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    Imagination Helps Tame Young Kids' Fears

    Researchers Have Tips for Easing Your Child's Fear of Monsters

    Coping With Fears continued...

    But in the imaginary situations, she found differences in responses based on age. ''Usually in the imaginary situation what the younger kids suggest is, 'Let's pretend the monster is really nice or friendly' or 'Let's take a sword and attack a monster.'"

    The older kids, especially those who were 7, were much more likely to do a reality check. "They would say, 'Let's remind ourselves that monsters are not real,''' Sayfan tells WebMD. Or: ''This dragon can't be there, there are no dragons in the world."

    The 4-year-olds who turned to fantasy to cope actually knew the monster wasn't real, too, Sayfan says. But staying in the imaginary world to cope is easier for them, she says, "because it's harder for them to shift their attention. Their attention is in the imaginary world and they are absorbed in it. With older kids, we know they are better at shifting attention and inhibiting bad thoughts.

    The take-home point is clear, say Sayfan and her co-researcher, Kristin Hansen Lagattuta, PhD, an associate professor of psychology at University of California, Davis. "Stay within that pretense [of the imaginary world], and make it where the child feels more powerful," Lagattuta says.

    ''Look at their understanding of how they make themselves feel less afraid," Lagattuta says.

    You can always talk about reality in the morning, Sayfan says. In the midst of the monster experience, Sayfan says, you might say to your child: "Let's build a wall around us and pretend the monster can't get to us."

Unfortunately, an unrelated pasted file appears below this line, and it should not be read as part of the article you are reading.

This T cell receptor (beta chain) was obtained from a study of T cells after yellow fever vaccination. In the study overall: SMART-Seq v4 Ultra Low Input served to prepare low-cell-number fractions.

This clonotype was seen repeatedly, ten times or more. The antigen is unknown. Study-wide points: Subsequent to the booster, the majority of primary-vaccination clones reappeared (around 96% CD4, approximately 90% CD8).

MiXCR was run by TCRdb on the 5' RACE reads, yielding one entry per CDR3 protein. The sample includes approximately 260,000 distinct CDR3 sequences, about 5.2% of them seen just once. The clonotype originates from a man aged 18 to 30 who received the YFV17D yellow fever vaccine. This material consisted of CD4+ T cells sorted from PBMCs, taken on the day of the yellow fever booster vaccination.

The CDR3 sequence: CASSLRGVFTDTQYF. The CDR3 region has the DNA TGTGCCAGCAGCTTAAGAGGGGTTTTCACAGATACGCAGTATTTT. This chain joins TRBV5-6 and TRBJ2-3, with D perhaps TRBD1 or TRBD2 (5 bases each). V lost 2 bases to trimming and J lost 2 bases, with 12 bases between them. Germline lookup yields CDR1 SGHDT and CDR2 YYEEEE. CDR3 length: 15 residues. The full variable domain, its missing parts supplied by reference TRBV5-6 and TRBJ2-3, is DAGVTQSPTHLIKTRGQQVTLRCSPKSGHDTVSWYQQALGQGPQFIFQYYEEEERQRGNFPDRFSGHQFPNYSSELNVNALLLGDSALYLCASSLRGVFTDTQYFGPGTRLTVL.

In the morning, she says, when the child's attention has shifted out of the imaginary world, you can remind him or her: "You know monsters don't really exist."

    Second Opinion

    Two other child development experts who reviewed the study for WebMD say the findings and advice make sense. ''I like the conclusion," says Marjorie Taylor, PhD, professor of psychology at the University of Oregon, Eugene, and author of Imaginary Companions and the Children Who Create Them.

    ''For the child, the fear is there and it's hard to deal with it once it is there," she says. Staying in the imaginary world "helps them with the situation," she finds. ''When [fear] has gotten out of hand and is bothering them and scaring them, I stick with them,'' she says. For instance, she says, she will ask: "Is the monster scaring you? Maybe he is a baby monster and scared of the dark."

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